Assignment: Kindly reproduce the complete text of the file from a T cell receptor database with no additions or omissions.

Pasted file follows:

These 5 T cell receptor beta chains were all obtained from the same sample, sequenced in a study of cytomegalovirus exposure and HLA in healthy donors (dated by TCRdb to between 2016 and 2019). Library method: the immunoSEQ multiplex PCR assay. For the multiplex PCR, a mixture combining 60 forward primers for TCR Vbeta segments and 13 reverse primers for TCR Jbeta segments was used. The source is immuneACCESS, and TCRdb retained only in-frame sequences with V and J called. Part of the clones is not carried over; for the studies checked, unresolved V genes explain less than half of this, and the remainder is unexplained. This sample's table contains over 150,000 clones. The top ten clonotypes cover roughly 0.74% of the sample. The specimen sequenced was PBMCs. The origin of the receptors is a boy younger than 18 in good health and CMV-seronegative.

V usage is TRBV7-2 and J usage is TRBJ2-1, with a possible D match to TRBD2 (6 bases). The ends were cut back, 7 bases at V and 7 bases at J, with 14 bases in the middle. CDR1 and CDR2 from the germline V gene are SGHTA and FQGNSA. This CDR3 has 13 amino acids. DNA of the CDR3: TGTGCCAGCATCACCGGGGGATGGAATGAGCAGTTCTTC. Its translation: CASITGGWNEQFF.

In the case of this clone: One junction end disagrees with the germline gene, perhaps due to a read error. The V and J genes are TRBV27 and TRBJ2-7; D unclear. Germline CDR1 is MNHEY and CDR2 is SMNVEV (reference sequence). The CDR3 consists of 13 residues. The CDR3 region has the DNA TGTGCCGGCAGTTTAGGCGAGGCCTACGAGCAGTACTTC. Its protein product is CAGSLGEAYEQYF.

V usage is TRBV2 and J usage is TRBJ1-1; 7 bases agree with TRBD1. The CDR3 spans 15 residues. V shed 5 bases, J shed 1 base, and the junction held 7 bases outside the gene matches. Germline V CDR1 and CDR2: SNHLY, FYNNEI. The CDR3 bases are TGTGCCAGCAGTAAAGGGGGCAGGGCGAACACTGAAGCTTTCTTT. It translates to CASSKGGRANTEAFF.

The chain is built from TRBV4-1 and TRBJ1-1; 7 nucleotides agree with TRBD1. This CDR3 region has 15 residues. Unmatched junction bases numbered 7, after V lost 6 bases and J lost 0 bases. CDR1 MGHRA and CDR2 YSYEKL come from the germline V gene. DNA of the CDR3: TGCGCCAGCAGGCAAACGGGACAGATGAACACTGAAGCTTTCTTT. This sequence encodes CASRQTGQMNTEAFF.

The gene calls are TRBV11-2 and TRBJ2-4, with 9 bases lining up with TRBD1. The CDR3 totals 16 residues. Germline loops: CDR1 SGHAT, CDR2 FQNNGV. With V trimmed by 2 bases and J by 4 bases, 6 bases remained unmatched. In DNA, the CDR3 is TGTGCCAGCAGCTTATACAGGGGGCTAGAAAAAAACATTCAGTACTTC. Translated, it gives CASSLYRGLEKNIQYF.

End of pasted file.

These 5 T cell receptor beta chains were all obtained from the same sample, sequenced in a study of cytomegalovirus exposure and HLA in healthy donors (dated by TCRdb to between 2016 and 2019). Library method: the immunoSEQ multiplex PCR assay. For the multiplex PCR, a mixture combining 60 forward primers for TCR Vbeta segments and 13 reverse primers for TCR Jbeta segments was used. The source is immuneACCESS, and TCRdb retained only in-frame sequences with V and J called. Part of the clones is not carried over; for the studies checked, unresolved V genes explain less than half of this, and the remainder is unexplained. This sample's table contains over 150,000 clones. The top ten clonotypes cover roughly 0.74% of the sample. The specimen sequenced was PBMCs. The origin of the receptors is a boy younger than 18 in good health and CMV-seronegative.

V usage is TRBV7-2 and J usage is TRBJ2-1, with a possible D match to TRBD2 (6 bases). The ends were cut back, 7 bases at V and 7 bases at J, with 14 bases in the middle. CDR1 and CDR2 from the germline V gene are SGHTA and FQGNSA. This CDR3 has 13 amino acids. DNA of the CDR3: TGTGCCAGCATCACCGGGGGATGGAATGAGCAGTTCTTC. Its translation: CASITGGWNEQFF.

In the case of this clone: One junction end disagrees with the germline gene, perhaps due to a read error. The V and J genes are TRBV27 and TRBJ2-7; D unclear. Germline CDR1 is MNHEY and CDR2 is SMNVEV (reference sequence). The CDR3 consists of 13 residues. The CDR3 region has the DNA TGTGCCGGCAGTTTAGGCGAGGCCTACGAGCAGTACTTC. Its protein product is CAGSLGEAYEQYF.

V usage is TRBV2 and J usage is TRBJ1-1; 7 bases agree with TRBD1. The CDR3 spans 15 residues. V shed 5 bases, J shed 1 base, and the junction held 7 bases outside the gene matches. Germline V CDR1 and CDR2: SNHLY, FYNNEI. The CDR3 bases are TGTGCCAGCAGTAAAGGGGGCAGGGCGAACACTGAAGCTTTCTTT. It translates to CASSKGGRANTEAFF.

The chain is built from TRBV4-1 and TRBJ1-1; 7 nucleotides agree with TRBD1. This CDR3 region has 15 residues. Unmatched junction bases numbered 7, after V lost 6 bases and J lost 0 bases. CDR1 MGHRA and CDR2 YSYEKL come from the germline V gene. DNA of the CDR3: TGCGCCAGCAGGCAAACGGGACAGATGAACACTGAAGCTTTCTTT. This sequence encodes CASRQTGQMNTEAFF.

The gene calls are TRBV11-2 and TRBJ2-4, with 9 bases lining up with TRBD1. The CDR3 totals 16 residues. Germline loops: CDR1 SGHAT, CDR2 FQNNGV. With V trimmed by 2 bases and J by 4 bases, 6 bases remained unmatched. In DNA, the CDR3 is TGTGCCAGCAGCTTATACAGGGGGCTAGAAAAAAACATTCAGTACTTC. Translated, it gives CASSLYRGLEKNIQYF.